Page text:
Colorado Regulators Give Xcel Okay on Panasonic Demonstration Microgrid

microgrid demonstration

Denver International Airport

The Colorado Public Utilities Commission yesterday approved plans by Xcel Energy and Panasonic to install a $10.3 million demonstration microgrid at the Denver International Airport.

Public Service Company of Colorado, an Xcel subsidiary, applied for approval of the solar microgrid in October (Proceeding No. 15A-0847E ).

The demonstration microgrid will be installed at an airport parking garage near a new commuter rail and across the street from the new Panasonic Enterprise Solutions Company headquarters.

The state regulatory agency also approved an investment by Xcel into a dozen batteries for both solar customers and energy management on the grid, in what is known as the Stapleton project.

In all, the utility will invest $9.1 million for the two projects.  For the microgrid, the utility plans to contribute $6.7 million, with an additional $3.6 million funded by Panasonic and the airport. Xcel will invest $4 million in the Stapleton battery project.

The PUC approval came after Xcel signed a settlement that guaranteed the utility make project data public, vet costs in future rate proceedings and file milestone reports. The settlement was reached by the utility, PUC Staff, the Office of Consumer Counsel, the Colorado Energy Office, Western Resource Advocates, Sunrun and the Energy Freedom Coalition of America.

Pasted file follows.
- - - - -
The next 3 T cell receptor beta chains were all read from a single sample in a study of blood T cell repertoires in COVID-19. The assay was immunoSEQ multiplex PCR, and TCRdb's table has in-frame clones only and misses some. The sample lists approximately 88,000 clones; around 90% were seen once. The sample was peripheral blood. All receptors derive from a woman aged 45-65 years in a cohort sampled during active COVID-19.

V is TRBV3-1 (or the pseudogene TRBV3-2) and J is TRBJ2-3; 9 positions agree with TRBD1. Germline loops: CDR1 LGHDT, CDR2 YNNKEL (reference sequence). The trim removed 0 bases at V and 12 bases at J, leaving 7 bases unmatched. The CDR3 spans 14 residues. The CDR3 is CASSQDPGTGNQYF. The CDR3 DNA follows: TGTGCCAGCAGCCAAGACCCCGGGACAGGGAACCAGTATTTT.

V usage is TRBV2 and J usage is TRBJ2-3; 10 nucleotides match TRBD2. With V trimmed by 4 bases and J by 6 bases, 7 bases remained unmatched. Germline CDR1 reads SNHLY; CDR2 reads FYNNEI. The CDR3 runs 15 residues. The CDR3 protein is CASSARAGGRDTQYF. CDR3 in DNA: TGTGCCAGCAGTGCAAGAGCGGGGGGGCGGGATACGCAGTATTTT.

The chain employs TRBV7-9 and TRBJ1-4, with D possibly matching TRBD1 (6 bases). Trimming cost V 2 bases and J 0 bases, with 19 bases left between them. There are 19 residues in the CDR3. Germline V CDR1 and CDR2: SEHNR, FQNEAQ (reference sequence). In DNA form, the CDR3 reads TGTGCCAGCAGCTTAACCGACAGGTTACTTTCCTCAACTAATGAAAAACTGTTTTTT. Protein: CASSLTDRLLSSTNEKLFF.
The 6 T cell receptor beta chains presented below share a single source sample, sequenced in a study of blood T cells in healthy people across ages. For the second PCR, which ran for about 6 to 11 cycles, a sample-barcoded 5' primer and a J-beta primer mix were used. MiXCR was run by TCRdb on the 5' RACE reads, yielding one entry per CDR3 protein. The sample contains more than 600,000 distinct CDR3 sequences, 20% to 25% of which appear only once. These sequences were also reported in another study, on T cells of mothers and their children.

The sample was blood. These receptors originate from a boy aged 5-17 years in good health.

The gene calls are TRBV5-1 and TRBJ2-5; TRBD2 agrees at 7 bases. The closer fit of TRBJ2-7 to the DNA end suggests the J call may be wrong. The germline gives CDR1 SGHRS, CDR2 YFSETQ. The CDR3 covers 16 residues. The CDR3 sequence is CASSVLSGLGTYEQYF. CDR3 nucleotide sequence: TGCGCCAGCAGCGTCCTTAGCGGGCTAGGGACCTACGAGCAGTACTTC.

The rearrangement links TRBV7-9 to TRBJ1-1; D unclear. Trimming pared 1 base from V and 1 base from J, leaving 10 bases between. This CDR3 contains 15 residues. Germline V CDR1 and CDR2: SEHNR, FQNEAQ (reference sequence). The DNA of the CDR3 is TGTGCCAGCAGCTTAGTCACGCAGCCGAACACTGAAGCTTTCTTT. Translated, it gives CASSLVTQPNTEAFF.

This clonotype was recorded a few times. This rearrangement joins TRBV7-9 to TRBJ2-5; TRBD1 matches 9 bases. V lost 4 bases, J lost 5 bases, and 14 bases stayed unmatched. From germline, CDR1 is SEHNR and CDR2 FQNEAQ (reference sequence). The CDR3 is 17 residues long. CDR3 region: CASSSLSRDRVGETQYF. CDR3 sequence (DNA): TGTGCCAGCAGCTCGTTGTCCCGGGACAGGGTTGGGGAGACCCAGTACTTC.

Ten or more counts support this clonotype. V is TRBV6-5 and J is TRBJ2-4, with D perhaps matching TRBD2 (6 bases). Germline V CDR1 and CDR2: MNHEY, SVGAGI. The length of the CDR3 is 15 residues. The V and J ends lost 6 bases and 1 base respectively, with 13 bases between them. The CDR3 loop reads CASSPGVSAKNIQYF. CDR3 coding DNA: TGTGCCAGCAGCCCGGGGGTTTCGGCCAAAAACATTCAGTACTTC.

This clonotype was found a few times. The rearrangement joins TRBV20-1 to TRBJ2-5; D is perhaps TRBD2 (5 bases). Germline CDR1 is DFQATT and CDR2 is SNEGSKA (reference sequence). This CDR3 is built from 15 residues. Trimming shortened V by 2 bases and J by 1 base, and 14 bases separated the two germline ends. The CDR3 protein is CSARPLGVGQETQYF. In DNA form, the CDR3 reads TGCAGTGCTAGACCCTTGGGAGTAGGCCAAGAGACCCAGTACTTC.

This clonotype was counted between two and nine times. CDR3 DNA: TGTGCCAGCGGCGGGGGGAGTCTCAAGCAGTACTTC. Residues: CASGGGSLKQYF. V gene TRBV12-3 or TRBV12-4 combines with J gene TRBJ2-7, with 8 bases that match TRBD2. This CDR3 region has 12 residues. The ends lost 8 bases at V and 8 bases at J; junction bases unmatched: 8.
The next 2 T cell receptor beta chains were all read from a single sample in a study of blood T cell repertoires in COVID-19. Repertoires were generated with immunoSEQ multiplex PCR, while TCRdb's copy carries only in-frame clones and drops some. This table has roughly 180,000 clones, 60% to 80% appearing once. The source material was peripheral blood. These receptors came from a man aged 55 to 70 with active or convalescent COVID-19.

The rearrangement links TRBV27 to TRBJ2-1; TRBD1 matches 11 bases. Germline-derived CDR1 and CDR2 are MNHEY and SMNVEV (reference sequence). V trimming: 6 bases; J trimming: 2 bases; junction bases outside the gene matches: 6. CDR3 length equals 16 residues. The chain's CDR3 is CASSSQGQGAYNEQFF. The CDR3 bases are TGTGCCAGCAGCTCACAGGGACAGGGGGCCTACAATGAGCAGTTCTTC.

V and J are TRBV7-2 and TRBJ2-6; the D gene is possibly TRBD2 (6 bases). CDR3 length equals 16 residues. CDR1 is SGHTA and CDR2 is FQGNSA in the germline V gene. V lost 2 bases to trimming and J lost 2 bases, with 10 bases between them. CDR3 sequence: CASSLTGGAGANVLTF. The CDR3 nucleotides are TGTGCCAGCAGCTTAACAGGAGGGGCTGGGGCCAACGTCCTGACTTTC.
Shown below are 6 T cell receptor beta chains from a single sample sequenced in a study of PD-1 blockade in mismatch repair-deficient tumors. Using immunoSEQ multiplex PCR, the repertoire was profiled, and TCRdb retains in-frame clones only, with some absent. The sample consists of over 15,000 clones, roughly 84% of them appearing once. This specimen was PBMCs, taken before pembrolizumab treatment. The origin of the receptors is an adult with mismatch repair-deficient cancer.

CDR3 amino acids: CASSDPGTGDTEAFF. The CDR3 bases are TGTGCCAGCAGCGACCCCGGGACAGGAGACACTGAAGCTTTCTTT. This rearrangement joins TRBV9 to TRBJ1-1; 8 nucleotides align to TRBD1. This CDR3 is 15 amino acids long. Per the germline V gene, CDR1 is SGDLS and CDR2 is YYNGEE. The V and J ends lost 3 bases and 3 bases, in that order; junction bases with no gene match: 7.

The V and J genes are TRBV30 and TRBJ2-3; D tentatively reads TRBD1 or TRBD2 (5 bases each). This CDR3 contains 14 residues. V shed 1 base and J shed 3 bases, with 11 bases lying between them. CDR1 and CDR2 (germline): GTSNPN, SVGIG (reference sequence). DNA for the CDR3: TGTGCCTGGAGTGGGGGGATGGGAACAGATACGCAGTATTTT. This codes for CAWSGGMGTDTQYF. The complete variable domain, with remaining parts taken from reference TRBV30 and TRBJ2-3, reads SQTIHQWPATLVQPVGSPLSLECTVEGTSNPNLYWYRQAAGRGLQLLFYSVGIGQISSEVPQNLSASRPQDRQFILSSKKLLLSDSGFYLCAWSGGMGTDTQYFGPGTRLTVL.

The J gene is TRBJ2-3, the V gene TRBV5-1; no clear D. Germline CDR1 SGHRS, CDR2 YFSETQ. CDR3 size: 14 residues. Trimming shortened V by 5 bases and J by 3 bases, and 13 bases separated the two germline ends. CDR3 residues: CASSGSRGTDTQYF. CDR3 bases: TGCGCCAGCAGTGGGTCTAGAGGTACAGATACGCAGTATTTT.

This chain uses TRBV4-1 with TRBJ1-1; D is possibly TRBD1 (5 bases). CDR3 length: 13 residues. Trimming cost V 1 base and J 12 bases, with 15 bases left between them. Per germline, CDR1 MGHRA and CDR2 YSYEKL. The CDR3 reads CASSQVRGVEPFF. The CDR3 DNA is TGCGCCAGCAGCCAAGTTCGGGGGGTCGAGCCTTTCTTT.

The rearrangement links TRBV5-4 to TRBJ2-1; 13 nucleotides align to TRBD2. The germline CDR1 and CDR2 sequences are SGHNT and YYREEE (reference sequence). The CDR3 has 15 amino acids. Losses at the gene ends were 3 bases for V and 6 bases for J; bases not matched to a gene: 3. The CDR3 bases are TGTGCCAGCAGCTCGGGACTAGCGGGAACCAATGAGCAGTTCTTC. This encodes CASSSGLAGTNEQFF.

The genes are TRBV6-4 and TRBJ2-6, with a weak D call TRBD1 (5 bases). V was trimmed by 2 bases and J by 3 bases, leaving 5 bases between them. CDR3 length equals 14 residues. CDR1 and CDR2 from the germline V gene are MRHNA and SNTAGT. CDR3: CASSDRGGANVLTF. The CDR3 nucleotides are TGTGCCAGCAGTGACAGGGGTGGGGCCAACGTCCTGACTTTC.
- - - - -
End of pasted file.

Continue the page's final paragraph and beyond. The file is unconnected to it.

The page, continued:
The Panasonic microgrid will include 1.3 MW AC canopy solar installation and a 1 MW — 2 MWh lithium battery storage system. The batteries will serve the grid and provide back-up power for the building. Xcel will own the installation, and Panasonic will service it. It will be able to operate in both a grid-connected and island mode.

For the Stapleton project, Xcel will install six batteries on the customer side of the meter at residences that already have rooftop solar. Another six batteries will be installed on an Xcel’s feeder line for peak load management.

The utility plans to issue a request for proposals for the batteries.

Xcel hopes to learn more about how it can use storage to manage high penetrations of solar on its distribution system feeder, as well as regulate voltage and reduce peak demand.

The two projects are part of Xcel’s Innovative Clean Technology or ICT program. The utility has built two other projects through the program: a concentrating solar facility and community energy storage.

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Elisa Wood About Elisa Wood

Elisa Wood is the chief editor of MicrogridKnowledge.com. She has been writing about energy for more than two decades for top industry publications. Her work also has been picked up by CNN, the New York Times, Reuters, the Wall Street Journal Online and the Washington Post.

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